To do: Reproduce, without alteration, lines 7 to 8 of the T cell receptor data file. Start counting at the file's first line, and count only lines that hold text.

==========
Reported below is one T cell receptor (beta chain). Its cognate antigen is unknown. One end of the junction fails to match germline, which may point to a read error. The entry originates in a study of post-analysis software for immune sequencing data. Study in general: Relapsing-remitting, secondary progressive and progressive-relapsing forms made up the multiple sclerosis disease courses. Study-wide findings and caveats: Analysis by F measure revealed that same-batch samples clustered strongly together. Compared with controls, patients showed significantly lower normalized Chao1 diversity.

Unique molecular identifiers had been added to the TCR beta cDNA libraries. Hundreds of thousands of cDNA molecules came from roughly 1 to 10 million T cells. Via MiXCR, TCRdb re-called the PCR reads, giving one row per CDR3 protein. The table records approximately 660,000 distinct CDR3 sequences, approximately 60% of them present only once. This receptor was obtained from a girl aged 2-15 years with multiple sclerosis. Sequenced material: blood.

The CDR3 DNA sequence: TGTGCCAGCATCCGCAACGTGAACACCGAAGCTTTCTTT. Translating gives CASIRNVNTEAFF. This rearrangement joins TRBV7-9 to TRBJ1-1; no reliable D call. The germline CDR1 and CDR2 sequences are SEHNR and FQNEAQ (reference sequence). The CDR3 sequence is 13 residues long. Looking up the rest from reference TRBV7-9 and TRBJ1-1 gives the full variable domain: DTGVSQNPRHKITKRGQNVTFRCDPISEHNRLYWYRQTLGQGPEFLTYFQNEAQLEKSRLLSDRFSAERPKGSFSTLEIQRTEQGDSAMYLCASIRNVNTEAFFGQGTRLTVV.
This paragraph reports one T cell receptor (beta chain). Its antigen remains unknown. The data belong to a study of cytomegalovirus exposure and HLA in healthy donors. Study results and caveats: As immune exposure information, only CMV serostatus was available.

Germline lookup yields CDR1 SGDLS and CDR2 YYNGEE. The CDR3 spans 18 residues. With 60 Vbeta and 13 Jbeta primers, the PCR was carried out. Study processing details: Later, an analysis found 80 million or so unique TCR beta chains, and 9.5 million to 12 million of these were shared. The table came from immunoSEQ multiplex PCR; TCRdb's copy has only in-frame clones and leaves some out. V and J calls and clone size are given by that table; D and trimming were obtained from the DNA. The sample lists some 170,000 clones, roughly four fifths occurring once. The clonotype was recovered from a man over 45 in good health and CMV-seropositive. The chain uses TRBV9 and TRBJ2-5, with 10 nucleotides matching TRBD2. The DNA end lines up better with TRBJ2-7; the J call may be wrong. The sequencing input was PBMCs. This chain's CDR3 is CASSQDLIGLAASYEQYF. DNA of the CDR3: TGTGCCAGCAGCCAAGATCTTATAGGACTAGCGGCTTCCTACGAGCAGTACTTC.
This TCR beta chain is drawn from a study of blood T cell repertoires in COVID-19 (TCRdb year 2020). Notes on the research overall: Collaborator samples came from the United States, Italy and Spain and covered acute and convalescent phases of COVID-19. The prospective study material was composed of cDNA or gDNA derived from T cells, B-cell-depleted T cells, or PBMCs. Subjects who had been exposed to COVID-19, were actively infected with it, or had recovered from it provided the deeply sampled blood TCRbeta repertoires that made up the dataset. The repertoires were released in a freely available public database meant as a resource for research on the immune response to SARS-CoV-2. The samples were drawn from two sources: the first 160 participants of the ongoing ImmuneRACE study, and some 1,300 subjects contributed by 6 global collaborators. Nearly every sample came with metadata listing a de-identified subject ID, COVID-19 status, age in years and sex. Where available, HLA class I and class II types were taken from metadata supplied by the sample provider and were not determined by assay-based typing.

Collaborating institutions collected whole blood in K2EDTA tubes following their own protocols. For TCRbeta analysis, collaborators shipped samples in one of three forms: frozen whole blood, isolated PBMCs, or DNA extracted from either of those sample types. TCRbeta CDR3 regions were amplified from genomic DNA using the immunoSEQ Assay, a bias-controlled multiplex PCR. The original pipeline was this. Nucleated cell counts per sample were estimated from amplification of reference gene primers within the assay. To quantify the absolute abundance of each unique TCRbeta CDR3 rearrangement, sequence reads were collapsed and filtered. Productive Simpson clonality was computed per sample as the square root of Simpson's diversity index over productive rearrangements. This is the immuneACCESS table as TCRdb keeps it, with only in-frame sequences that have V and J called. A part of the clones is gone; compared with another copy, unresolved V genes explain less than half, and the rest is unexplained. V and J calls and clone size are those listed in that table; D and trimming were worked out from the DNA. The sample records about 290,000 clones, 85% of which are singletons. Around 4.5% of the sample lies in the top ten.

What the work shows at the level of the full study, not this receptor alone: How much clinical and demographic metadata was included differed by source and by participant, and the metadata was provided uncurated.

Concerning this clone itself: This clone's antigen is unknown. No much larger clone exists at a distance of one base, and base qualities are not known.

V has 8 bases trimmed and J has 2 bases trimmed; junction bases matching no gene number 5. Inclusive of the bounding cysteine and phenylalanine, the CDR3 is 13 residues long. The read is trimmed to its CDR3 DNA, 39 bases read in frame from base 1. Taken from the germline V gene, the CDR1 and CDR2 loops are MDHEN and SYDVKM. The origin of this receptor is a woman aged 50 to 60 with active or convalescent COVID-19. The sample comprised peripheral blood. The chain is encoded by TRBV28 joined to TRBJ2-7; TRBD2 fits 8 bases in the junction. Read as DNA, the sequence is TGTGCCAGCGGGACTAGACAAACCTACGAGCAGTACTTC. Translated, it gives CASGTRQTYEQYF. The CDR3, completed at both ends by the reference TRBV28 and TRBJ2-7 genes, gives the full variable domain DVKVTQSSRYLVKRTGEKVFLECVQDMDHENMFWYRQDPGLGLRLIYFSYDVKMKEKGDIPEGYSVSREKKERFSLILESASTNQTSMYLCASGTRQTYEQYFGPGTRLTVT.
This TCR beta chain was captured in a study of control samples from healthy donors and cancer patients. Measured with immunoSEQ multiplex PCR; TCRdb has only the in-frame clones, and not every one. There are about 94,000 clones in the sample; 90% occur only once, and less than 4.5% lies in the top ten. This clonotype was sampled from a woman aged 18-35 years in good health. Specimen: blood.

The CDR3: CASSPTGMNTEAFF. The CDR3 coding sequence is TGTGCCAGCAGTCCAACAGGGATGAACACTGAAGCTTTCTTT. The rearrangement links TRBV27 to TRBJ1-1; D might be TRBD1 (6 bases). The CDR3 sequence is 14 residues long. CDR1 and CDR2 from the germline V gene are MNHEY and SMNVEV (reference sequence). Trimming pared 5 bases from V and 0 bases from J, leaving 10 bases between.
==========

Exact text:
Collaborating institutions collected whole blood in K2EDTA tubes following their own protocols. For TCRbeta analysis, collaborators shipped samples in one of three forms: frozen whole blood, isolated PBMCs, or DNA extracted from either of those sample types. TCRbeta CDR3 regions were amplified from genomic DNA using the immunoSEQ Assay, a bias-controlled multiplex PCR. The original pipeline was this. Nucleated cell counts per sample were estimated from amplification of reference gene primers within the assay. To quantify the absolute abundance of each unique TCRbeta CDR3 rearrangement, sequence reads were collapsed and filtered. Productive Simpson clonality was computed per sample as the square root of Simpson's diversity index over productive rearrangements. This is the immuneACCESS table as TCRdb keeps it, with only in-frame sequences that have V and J called. A part of the clones is gone; compared with another copy, unresolved V genes explain less than half, and the rest is unexplained. V and J calls and clone size are those listed in that table; D and trimming were worked out from the DNA. The sample records about 290,000 clones, 85% of which are singletons. Around 4.5% of the sample lies in the top ten.

What the work shows at the level of the full study, not this receptor alone: How much clinical and demographic metadata was included differed by source and by participant, and the metadata was provided uncurated.